The Sons of the Pioneers went through so many different lineups over the decades -- especially from the end of the 1950s onward -- that it was often difficult to know precisely who was singing on various LPs drawn from different parts of their history. Cool Water, however, was the group's first stereo release, cut in June of 1959 as one of RCA-Victor's Living Stereo series, which encompassed artists ranging from Henry Mancini to Sam Cooke. The original release, issued at the height of the stereophile boom of the late 1950s, was a vivid display of close, intimate presence and discreet channel separation -- what it lacked was the stripped-down authenticity of the original Sons of the Pioneers' sides from the 1930s. Purists may be put off by the accompaniment, which includes strings, as well as the definite sense of drama and sophistication that has gone into sides such as "Twilight on the Trail." On the other hand, some of the music here, such as Tim Spencer's arrangement of "Red River Valley," or the western pop standards "Wagon Wheels" and Stan Jones' "(Ghost) Riders in the Sky," can get away with the restrained presence of flutes and French horn, and even strings in the latter case; and "Way Out There" as done here, with an up-tempo beat (a little too up-tempo, actually) and electric guitar, and the group's singing mixed fairly far back but sounding superb, holds up as a new, fresh approach to the song. Other songs, however, lack the underlying authenticity of the group's original sound. It's also interesting to note the different ways in which this material has been reissued -- in Germany, it's been put out intact as an audiophile CD, while in the United States the album was once reduced to less than half its original length and sub-licensed to a budget label with the same cover, and more recently has turned up from BMG/RCA as two separate half-length CDs that claim audiophile remastering.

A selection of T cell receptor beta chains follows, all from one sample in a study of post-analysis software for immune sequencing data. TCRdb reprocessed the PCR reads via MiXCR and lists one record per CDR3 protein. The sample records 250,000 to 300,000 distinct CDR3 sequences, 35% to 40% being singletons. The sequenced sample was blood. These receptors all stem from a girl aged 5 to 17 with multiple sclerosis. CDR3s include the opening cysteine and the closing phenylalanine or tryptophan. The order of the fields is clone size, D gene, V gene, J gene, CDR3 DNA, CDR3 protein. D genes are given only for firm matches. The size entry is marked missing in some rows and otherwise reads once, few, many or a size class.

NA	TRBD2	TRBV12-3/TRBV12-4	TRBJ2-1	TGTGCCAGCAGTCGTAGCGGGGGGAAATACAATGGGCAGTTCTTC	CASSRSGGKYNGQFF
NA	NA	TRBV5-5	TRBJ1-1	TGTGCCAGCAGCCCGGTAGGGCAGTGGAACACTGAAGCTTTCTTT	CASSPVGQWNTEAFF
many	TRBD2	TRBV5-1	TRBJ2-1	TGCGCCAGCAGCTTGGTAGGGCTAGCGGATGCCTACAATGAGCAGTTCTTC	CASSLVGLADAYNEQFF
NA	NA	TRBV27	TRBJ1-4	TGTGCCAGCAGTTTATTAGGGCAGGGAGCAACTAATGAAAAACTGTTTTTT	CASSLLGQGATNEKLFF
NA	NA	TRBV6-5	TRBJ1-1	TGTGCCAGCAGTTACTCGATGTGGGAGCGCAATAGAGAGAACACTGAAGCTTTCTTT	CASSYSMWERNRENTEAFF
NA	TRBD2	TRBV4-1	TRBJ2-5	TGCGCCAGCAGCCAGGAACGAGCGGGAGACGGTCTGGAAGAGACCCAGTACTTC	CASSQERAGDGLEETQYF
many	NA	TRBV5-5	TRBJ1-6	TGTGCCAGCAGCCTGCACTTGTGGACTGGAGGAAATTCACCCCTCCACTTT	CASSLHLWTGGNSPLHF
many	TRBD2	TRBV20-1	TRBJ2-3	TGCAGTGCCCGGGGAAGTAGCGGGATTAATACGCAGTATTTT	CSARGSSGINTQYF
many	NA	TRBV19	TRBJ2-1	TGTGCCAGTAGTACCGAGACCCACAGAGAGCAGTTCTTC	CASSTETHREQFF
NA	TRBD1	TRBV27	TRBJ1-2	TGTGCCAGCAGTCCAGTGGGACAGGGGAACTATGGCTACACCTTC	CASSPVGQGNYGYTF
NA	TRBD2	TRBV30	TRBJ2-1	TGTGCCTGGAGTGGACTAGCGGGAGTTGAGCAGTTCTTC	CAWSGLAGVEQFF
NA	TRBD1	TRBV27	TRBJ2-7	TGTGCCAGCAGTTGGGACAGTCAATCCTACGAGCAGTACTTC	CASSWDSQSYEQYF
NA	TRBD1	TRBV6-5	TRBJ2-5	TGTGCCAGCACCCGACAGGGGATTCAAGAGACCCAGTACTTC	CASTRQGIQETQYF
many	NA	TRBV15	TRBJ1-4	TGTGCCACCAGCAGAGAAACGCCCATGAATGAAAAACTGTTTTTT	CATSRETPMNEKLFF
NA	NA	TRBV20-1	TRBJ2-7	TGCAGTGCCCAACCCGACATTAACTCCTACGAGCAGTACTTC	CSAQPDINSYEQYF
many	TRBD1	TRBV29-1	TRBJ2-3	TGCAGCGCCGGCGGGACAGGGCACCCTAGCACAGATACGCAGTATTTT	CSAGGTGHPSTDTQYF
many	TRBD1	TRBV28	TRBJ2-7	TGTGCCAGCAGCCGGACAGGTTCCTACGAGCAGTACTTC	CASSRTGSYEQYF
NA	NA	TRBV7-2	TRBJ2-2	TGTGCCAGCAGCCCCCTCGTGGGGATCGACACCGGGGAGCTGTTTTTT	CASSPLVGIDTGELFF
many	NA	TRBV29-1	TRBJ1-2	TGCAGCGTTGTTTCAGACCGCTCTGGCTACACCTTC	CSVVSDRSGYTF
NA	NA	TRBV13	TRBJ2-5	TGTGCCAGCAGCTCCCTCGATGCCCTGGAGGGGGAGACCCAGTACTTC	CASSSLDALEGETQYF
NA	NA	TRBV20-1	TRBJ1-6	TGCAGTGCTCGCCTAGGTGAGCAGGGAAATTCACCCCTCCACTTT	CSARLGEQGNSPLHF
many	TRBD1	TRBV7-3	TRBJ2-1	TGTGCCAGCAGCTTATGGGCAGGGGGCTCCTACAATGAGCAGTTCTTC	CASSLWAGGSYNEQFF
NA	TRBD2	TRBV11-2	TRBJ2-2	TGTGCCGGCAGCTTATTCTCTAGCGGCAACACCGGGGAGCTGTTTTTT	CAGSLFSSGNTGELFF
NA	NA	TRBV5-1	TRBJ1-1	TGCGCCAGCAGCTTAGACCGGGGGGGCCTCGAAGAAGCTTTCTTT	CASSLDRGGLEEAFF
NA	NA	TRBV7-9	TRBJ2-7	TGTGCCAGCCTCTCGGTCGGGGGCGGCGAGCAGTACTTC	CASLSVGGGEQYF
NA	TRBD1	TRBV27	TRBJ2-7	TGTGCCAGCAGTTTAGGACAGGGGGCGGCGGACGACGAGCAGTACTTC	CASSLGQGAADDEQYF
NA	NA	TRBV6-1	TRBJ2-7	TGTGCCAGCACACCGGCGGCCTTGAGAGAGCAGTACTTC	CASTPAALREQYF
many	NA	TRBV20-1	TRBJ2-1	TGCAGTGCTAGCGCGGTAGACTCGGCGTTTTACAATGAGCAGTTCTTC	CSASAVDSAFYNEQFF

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AllMusic Review by Bruce Eder